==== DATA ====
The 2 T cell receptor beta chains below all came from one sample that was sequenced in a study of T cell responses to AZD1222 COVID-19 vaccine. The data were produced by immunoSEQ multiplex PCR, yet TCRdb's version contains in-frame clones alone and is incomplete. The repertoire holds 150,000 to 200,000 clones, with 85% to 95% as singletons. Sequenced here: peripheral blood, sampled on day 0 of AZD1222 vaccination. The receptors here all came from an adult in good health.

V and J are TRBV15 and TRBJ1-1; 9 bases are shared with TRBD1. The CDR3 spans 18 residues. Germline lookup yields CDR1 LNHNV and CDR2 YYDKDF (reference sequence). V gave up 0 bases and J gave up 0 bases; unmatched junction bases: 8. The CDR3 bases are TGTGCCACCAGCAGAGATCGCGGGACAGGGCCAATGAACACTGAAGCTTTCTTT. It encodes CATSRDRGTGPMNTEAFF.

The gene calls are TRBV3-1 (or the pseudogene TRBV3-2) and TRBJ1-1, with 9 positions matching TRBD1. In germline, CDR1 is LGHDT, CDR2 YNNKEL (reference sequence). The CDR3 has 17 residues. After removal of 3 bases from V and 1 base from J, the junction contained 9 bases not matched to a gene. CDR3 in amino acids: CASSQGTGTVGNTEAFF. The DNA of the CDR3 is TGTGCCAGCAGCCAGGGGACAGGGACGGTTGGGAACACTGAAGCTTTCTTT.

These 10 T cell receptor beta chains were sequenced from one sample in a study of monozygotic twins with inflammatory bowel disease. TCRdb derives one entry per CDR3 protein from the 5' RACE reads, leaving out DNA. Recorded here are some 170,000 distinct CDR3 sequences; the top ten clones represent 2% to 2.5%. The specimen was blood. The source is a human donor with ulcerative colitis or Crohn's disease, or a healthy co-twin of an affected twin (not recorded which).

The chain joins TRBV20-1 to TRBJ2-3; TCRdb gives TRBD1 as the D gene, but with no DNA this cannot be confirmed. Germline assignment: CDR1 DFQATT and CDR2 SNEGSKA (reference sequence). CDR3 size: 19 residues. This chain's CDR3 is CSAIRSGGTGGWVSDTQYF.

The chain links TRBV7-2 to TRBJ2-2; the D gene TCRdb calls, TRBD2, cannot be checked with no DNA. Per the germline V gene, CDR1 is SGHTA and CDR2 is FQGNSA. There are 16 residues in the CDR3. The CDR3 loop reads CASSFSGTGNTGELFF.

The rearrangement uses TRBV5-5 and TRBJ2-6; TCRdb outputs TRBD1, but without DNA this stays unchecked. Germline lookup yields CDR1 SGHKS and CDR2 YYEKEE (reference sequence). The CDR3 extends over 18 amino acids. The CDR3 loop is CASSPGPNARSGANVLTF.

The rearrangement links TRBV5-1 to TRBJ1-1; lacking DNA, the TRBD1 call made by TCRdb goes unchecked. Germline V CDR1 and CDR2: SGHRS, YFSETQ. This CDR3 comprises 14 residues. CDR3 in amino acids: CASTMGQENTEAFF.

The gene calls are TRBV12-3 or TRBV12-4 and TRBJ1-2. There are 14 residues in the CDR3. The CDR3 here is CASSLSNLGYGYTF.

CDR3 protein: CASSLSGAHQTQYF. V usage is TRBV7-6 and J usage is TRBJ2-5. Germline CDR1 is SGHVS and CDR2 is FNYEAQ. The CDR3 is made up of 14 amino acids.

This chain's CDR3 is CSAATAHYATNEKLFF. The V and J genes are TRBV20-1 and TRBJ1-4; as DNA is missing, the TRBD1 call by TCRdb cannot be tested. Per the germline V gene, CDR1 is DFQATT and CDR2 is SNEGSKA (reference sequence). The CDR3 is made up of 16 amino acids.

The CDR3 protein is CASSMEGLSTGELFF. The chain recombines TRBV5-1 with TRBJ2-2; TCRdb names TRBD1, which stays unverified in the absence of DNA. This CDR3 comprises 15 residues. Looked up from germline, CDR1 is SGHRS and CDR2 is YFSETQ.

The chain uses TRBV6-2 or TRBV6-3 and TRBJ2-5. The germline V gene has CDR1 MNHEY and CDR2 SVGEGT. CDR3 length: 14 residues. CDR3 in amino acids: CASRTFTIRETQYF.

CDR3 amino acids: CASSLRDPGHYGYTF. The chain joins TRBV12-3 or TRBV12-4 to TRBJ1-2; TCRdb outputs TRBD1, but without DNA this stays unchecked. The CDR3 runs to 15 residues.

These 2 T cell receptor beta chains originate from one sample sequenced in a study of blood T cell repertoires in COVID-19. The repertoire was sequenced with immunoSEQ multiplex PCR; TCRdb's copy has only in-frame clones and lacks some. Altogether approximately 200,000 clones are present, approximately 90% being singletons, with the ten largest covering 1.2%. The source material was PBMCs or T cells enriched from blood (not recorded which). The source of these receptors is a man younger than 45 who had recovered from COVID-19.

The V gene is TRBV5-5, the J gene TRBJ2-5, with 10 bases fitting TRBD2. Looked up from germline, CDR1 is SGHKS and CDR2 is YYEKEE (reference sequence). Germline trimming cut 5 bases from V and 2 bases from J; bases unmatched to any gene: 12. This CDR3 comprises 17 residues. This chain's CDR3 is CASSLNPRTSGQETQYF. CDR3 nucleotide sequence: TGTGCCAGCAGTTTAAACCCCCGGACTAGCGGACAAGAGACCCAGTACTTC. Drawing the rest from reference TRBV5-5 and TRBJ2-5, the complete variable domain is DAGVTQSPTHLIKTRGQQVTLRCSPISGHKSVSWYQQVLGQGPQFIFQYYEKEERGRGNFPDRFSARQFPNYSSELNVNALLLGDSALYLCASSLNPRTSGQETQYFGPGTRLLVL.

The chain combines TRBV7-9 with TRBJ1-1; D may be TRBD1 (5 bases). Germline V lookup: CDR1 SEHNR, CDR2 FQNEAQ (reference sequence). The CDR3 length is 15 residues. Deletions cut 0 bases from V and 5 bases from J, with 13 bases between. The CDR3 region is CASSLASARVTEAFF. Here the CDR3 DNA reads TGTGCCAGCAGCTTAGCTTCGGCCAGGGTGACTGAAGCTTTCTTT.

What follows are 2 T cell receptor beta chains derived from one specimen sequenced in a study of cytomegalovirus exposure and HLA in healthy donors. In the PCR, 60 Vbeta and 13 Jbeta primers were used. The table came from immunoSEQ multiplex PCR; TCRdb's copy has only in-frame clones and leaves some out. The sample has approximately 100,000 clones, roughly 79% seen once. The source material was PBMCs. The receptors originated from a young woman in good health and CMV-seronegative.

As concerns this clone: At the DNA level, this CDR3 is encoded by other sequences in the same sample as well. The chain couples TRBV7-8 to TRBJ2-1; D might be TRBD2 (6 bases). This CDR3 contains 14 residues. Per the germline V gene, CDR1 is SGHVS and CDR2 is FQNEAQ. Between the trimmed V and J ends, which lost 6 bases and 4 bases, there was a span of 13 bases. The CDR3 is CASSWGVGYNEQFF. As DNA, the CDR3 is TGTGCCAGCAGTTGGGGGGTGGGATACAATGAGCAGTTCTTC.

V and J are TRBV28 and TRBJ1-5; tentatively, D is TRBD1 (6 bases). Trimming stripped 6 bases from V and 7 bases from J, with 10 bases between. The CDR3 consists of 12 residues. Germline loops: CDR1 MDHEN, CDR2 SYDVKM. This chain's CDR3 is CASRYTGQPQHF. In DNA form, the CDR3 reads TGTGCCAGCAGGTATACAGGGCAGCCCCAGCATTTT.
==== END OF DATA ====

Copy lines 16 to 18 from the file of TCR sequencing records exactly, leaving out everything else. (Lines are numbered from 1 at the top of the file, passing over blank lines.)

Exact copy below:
The V gene is TRBV5-5, the J gene TRBJ2-5, with 10 bases fitting TRBD2. Looked up from germline, CDR1 is SGHKS and CDR2 is YYEKEE (reference sequence). Germline trimming cut 5 bases from V and 2 bases from J; bases unmatched to any gene: 12. This CDR3 comprises 17 residues. This chain's CDR3 is CASSLNPRTSGQETQYF. CDR3 nucleotide sequence: TGTGCCAGCAGTTTAAACCCCCGGACTAGCGGACAAGAGACCCAGTACTTC. Drawing the rest from reference TRBV5-5 and TRBJ2-5, the complete variable domain is DAGVTQSPTHLIKTRGQQVTLRCSPISGHKSVSWYQQVLGQGPQFIFQYYEKEERGRGNFPDRFSARQFPNYSSELNVNALLLGDSALYLCASSLNPRTSGQETQYFGPGTRLLVL.

The chain combines TRBV7-9 with TRBJ1-1; D may be TRBD1 (5 bases). Germline V lookup: CDR1 SEHNR, CDR2 FQNEAQ (reference sequence). The CDR3 length is 15 residues. Deletions cut 0 bases from V and 5 bases from J, with 13 bases between. The CDR3 region is CASSLASARVTEAFF. Here the CDR3 DNA reads TGTGCCAGCAGCTTAGCTTCGGCCAGGGTGACTGAAGCTTTCTTT.

What follows are 2 T cell receptor beta chains derived from one specimen sequenced in a study of cytomegalovirus exposure and HLA in healthy donors. In the PCR, 60 Vbeta and 13 Jbeta primers were used. The table came from immunoSEQ multiplex PCR; TCRdb's copy has only in-frame clones and leaves some out. The sample has approximately 100,000 clones, roughly 79% seen once. The source material was PBMCs. The receptors originated from a young woman in good health and CMV-seronegative.